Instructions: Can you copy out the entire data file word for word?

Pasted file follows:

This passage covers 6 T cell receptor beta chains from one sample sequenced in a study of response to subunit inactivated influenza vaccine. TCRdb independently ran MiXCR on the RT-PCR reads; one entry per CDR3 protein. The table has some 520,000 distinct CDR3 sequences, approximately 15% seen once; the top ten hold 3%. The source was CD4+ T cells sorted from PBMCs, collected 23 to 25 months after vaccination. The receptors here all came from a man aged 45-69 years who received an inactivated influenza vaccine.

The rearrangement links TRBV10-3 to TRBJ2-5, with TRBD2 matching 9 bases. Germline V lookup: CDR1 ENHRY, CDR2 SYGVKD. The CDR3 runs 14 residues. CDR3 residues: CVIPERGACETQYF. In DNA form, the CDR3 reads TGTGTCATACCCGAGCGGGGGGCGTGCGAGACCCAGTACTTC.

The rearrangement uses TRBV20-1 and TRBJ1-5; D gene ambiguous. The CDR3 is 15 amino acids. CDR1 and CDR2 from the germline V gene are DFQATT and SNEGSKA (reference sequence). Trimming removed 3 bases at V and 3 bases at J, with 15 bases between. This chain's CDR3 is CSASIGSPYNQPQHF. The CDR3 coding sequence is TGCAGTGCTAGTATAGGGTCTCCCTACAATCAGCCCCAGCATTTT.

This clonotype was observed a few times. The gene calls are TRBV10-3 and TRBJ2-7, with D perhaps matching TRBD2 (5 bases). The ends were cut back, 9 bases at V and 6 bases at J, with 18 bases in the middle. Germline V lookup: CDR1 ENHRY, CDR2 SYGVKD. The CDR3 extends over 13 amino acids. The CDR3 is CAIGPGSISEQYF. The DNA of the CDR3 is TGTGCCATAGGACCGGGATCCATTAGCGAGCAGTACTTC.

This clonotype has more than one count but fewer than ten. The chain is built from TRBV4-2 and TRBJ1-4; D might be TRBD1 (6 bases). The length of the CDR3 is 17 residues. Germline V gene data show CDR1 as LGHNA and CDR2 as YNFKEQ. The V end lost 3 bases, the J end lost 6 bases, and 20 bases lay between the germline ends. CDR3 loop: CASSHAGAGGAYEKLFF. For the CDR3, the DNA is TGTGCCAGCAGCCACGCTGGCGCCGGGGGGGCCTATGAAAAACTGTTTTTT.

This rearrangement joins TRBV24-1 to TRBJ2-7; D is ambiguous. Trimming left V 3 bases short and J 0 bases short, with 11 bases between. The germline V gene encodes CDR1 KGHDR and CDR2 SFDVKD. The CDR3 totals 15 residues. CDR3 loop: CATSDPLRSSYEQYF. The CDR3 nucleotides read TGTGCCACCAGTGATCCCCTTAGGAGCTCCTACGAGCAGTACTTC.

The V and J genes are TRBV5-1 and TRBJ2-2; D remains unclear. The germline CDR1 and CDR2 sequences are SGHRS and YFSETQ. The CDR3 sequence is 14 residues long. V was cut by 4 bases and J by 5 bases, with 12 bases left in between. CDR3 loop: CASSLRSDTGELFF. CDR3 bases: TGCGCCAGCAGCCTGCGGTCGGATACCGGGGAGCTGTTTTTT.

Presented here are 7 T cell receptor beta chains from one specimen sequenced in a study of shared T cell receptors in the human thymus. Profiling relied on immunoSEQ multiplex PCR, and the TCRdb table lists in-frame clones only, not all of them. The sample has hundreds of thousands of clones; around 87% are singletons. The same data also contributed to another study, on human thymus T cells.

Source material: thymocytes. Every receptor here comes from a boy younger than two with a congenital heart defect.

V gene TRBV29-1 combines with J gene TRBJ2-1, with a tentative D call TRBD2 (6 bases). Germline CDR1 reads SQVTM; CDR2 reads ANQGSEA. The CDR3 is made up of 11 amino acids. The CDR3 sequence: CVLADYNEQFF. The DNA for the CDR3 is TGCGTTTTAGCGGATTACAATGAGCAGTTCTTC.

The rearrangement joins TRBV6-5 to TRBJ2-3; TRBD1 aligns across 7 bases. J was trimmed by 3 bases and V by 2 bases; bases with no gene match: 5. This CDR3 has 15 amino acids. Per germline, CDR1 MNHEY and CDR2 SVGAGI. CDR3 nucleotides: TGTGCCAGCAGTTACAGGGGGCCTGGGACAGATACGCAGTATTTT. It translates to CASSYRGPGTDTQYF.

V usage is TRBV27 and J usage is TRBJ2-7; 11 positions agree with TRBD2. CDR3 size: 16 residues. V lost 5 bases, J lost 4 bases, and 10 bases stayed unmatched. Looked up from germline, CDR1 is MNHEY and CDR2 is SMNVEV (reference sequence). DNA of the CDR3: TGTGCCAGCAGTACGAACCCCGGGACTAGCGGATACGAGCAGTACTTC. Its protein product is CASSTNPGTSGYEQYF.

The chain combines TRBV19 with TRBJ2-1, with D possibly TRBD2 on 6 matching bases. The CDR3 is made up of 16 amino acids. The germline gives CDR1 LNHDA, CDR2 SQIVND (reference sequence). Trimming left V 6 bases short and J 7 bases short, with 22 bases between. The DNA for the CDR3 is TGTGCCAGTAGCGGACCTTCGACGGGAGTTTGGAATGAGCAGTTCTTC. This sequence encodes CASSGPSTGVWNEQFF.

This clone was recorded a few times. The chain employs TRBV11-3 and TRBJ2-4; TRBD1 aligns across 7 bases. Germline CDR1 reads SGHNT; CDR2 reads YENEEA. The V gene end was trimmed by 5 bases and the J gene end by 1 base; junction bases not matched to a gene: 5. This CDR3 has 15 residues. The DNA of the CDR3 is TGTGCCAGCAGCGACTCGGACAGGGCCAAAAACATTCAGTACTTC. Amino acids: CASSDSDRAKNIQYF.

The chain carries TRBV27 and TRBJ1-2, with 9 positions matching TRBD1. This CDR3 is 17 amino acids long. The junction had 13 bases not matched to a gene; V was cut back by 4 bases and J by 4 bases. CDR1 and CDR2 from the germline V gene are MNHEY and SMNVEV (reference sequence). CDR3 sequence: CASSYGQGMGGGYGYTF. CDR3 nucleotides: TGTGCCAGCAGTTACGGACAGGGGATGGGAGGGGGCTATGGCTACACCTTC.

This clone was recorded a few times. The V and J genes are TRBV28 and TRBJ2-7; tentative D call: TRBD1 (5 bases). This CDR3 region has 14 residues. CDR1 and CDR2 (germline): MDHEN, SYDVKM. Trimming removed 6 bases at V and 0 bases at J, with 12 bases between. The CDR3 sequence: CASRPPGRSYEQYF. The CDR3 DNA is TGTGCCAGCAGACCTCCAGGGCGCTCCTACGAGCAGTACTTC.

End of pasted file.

This passage covers 6 T cell receptor beta chains from one sample sequenced in a study of response to subunit inactivated influenza vaccine. TCRdb independently ran MiXCR on the RT-PCR reads; one entry per CDR3 protein. The table has some 520,000 distinct CDR3 sequences, approximately 15% seen once; the top ten hold 3%. The source was CD4+ T cells sorted from PBMCs, collected 23 to 25 months after vaccination. The receptors here all came from a man aged 45-69 years who received an inactivated influenza vaccine.

The rearrangement links TRBV10-3 to TRBJ2-5, with TRBD2 matching 9 bases. Germline V lookup: CDR1 ENHRY, CDR2 SYGVKD. The CDR3 runs 14 residues. CDR3 residues: CVIPERGACETQYF. In DNA form, the CDR3 reads TGTGTCATACCCGAGCGGGGGGCGTGCGAGACCCAGTACTTC.

The rearrangement uses TRBV20-1 and TRBJ1-5; D gene ambiguous. The CDR3 is 15 amino acids. CDR1 and CDR2 from the germline V gene are DFQATT and SNEGSKA (reference sequence). Trimming removed 3 bases at V and 3 bases at J, with 15 bases between. This chain's CDR3 is CSASIGSPYNQPQHF. The CDR3 coding sequence is TGCAGTGCTAGTATAGGGTCTCCCTACAATCAGCCCCAGCATTTT.

This clonotype was observed a few times. The gene calls are TRBV10-3 and TRBJ2-7, with D perhaps matching TRBD2 (5 bases). The ends were cut back, 9 bases at V and 6 bases at J, with 18 bases in the middle. Germline V lookup: CDR1 ENHRY, CDR2 SYGVKD. The CDR3 extends over 13 amino acids. The CDR3 is CAIGPGSISEQYF. The DNA of the CDR3 is TGTGCCATAGGACCGGGATCCATTAGCGAGCAGTACTTC.

This clonotype has more than one count but fewer than ten. The chain is built from TRBV4-2 and TRBJ1-4; D might be TRBD1 (6 bases). The length of the CDR3 is 17 residues. Germline V gene data show CDR1 as LGHNA and CDR2 as YNFKEQ. The V end lost 3 bases, the J end lost 6 bases, and 20 bases lay between the germline ends. CDR3 loop: CASSHAGAGGAYEKLFF. For the CDR3, the DNA is TGTGCCAGCAGCCACGCTGGCGCCGGGGGGGCCTATGAAAAACTGTTTTTT.

This rearrangement joins TRBV24-1 to TRBJ2-7; D is ambiguous. Trimming left V 3 bases short and J 0 bases short, with 11 bases between. The germline V gene encodes CDR1 KGHDR and CDR2 SFDVKD. The CDR3 totals 15 residues. CDR3 loop: CATSDPLRSSYEQYF. The CDR3 nucleotides read TGTGCCACCAGTGATCCCCTTAGGAGCTCCTACGAGCAGTACTTC.

The V and J genes are TRBV5-1 and TRBJ2-2; D remains unclear. The germline CDR1 and CDR2 sequences are SGHRS and YFSETQ. The CDR3 sequence is 14 residues long. V was cut by 4 bases and J by 5 bases, with 12 bases left in between. CDR3 loop: CASSLRSDTGELFF. CDR3 bases: TGCGCCAGCAGCCTGCGGTCGGATACCGGGGAGCTGTTTTTT.

Presented here are 7 T cell receptor beta chains from one specimen sequenced in a study of shared T cell receptors in the human thymus. Profiling relied on immunoSEQ multiplex PCR, and the TCRdb table lists in-frame clones only, not all of them. The sample has hundreds of thousands of clones; around 87% are singletons. The same data also contributed to another study, on human thymus T cells.

Source material: thymocytes. Every receptor here comes from a boy younger than two with a congenital heart defect.

V gene TRBV29-1 combines with J gene TRBJ2-1, with a tentative D call TRBD2 (6 bases). Germline CDR1 reads SQVTM; CDR2 reads ANQGSEA. The CDR3 is made up of 11 amino acids. The CDR3 sequence: CVLADYNEQFF. The DNA for the CDR3 is TGCGTTTTAGCGGATTACAATGAGCAGTTCTTC.

The rearrangement joins TRBV6-5 to TRBJ2-3; TRBD1 aligns across 7 bases. J was trimmed by 3 bases and V by 2 bases; bases with no gene match: 5. This CDR3 has 15 amino acids. Per germline, CDR1 MNHEY and CDR2 SVGAGI. CDR3 nucleotides: TGTGCCAGCAGTTACAGGGGGCCTGGGACAGATACGCAGTATTTT. It translates to CASSYRGPGTDTQYF.

V usage is TRBV27 and J usage is TRBJ2-7; 11 positions agree with TRBD2. CDR3 size: 16 residues. V lost 5 bases, J lost 4 bases, and 10 bases stayed unmatched. Looked up from germline, CDR1 is MNHEY and CDR2 is SMNVEV (reference sequence). DNA of the CDR3: TGTGCCAGCAGTACGAACCCCGGGACTAGCGGATACGAGCAGTACTTC. Its protein product is CASSTNPGTSGYEQYF.

The chain combines TRBV19 with TRBJ2-1, with D possibly TRBD2 on 6 matching bases. The CDR3 is made up of 16 amino acids. The germline gives CDR1 LNHDA, CDR2 SQIVND (reference sequence). Trimming left V 6 bases short and J 7 bases short, with 22 bases between. The DNA for the CDR3 is TGTGCCAGTAGCGGACCTTCGACGGGAGTTTGGAATGAGCAGTTCTTC. This sequence encodes CASSGPSTGVWNEQFF.

This clone was recorded a few times. The chain employs TRBV11-3 and TRBJ2-4; TRBD1 aligns across 7 bases. Germline CDR1 reads SGHNT; CDR2 reads YENEEA. The V gene end was trimmed by 5 bases and the J gene end by 1 base; junction bases not matched to a gene: 5. This CDR3 has 15 residues. The DNA of the CDR3 is TGTGCCAGCAGCGACTCGGACAGGGCCAAAAACATTCAGTACTTC. Amino acids: CASSDSDRAKNIQYF.

The chain carries TRBV27 and TRBJ1-2, with 9 positions matching TRBD1. This CDR3 is 17 amino acids long. The junction had 13 bases not matched to a gene; V was cut back by 4 bases and J by 4 bases. CDR1 and CDR2 from the germline V gene are MNHEY and SMNVEV (reference sequence). CDR3 sequence: CASSYGQGMGGGYGYTF. CDR3 nucleotides: TGTGCCAGCAGTTACGGACAGGGGATGGGAGGGGGCTATGGCTACACCTTC.

This clone was recorded a few times. The V and J genes are TRBV28 and TRBJ2-7; tentative D call: TRBD1 (5 bases). This CDR3 region has 14 residues. CDR1 and CDR2 (germline): MDHEN, SYDVKM. Trimming removed 6 bases at V and 0 bases at J, with 12 bases between. The CDR3 sequence: CASRPPGRSYEQYF. The CDR3 DNA is TGTGCCAGCAGACCTCCAGGGCGCTCCTACGAGCAGTACTTC.